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POLITICO New York Health Care: Novartis settlement; Legionnaires' source confirmed

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written by Dan Goldberg and Josefa Velasquez

KICKED BACK — The pharmaceutical giant Novartis has agreed to a $370 million settlement of a lawsuit that accused it of paying pharmacies kickbacks for promoting its prescription drugs, the offices of Attorney General Eric Schneiderman and U.S. Attorney Preet Bharara announced Friday. New York, which had sued last year on behalf of the state's Medicaid program, will receive about $10.2 million of the total settlement, which will be split between the federal government and 41 states, Schneiderman said. The bulk, $286.9 million, will go to the federal government, according to Bharara. [PRO]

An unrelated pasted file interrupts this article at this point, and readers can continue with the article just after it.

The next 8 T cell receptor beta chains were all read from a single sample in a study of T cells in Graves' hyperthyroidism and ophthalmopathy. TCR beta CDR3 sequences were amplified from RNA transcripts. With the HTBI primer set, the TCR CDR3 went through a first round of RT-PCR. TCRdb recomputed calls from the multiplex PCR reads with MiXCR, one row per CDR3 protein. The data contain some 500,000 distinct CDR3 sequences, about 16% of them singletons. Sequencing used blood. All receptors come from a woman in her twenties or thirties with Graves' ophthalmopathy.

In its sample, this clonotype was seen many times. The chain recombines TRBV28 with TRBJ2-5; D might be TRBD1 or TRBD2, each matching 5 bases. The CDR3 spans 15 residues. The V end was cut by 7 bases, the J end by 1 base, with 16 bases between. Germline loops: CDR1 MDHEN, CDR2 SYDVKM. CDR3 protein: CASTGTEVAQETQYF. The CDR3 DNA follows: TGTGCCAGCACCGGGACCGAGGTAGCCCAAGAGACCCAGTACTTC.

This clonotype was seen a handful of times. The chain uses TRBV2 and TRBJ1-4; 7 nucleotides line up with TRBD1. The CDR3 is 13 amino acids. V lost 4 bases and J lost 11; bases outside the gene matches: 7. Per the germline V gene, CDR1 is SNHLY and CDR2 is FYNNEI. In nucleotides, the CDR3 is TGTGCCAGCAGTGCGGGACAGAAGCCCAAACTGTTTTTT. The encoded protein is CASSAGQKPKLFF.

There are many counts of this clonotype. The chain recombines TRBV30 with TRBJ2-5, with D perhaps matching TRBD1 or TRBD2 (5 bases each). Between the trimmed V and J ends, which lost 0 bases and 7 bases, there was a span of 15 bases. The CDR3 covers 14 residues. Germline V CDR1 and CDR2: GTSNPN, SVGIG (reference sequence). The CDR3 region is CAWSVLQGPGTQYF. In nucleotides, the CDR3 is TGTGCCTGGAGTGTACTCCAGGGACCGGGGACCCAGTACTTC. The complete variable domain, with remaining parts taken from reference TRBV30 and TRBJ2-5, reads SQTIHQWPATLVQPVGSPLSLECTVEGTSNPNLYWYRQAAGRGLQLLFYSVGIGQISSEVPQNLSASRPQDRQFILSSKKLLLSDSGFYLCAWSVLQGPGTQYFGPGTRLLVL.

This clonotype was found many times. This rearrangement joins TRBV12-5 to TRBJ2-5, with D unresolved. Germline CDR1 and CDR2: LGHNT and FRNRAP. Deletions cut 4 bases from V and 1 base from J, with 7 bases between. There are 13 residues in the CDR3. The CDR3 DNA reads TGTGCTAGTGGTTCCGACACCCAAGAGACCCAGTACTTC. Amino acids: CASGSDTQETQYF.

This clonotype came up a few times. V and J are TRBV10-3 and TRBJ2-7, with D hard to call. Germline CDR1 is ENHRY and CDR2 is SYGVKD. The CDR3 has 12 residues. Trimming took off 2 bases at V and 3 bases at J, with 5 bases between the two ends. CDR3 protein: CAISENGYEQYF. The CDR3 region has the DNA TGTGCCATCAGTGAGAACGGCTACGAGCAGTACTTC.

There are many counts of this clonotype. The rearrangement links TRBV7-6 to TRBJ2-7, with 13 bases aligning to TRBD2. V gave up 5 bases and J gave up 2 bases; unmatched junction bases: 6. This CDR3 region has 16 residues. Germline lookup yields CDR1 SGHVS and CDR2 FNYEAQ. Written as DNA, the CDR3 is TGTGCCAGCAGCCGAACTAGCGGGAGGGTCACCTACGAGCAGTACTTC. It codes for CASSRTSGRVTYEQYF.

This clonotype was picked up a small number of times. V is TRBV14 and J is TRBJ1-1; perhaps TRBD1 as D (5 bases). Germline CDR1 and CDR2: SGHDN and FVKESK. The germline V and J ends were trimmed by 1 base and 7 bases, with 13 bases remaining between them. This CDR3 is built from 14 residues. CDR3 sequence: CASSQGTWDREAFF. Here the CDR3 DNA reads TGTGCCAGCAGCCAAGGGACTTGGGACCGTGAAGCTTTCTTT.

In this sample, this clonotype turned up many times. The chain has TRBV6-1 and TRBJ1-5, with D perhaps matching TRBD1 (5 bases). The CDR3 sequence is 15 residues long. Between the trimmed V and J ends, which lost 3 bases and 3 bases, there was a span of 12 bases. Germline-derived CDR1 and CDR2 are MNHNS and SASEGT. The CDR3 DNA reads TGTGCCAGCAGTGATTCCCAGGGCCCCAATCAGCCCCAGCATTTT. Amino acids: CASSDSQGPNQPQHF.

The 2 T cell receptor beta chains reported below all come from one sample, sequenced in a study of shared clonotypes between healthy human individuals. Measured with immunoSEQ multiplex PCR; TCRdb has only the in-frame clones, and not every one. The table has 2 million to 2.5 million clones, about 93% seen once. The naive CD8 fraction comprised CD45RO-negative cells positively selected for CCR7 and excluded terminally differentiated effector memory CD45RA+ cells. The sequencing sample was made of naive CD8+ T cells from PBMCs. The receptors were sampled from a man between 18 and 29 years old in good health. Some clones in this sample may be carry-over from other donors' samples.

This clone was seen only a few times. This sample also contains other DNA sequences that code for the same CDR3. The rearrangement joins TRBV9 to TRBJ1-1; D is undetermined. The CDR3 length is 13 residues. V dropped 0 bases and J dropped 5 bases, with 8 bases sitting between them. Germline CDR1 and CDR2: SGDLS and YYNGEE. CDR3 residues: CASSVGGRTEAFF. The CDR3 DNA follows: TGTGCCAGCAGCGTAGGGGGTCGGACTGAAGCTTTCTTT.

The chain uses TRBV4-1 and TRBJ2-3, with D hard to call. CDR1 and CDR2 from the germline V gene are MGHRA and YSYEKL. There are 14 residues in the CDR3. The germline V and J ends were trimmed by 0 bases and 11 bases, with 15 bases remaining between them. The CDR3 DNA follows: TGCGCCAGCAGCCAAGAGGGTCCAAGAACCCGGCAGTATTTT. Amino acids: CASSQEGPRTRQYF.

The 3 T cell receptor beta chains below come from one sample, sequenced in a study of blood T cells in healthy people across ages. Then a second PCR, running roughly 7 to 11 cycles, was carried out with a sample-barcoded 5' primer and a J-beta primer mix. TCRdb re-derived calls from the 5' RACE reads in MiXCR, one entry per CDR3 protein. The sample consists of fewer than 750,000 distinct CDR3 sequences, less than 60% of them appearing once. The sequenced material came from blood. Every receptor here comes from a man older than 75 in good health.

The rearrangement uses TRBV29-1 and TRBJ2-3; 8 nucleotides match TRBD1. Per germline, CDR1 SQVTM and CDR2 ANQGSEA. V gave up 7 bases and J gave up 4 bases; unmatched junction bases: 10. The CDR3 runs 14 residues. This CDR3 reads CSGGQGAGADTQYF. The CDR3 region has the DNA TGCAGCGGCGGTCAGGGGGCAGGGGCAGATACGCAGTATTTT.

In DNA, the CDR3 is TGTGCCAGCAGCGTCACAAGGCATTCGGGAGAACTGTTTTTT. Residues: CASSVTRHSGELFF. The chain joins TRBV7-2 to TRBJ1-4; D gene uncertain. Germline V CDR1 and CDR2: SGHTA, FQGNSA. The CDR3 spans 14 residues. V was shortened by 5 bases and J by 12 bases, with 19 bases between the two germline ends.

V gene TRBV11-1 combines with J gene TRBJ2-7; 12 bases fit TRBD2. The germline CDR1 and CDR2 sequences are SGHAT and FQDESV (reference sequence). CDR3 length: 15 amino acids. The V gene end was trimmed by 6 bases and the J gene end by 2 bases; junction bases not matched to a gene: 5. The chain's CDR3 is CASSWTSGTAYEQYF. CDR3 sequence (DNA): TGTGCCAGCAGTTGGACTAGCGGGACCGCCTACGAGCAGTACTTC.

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SOURCE CONFIRMED — The late-September Legionnaires’ outbreak in the east Bronx was traced to a cooling tower at the Bronx Psychiatric Center. The center was in compliance with the health commissioner’s August order, which required it to be inspected.The Legionella strain found in the cooling tower matched samples taken from four patients, according to the city health department.

Flashback, POLITICO New York, Sept. 28: “The city's health department on Monday reported a new cluster of Legionnaires' disease, highlighting both the ubiquity of the bacteria and the challenge public health officials face when trying to respond. … Health department officials are now awaiting the results of those tests but the suspicion of the cooling towers — so soon after they had been cleaned — goes to show the limits of the law that de Blasio called a "powerful response."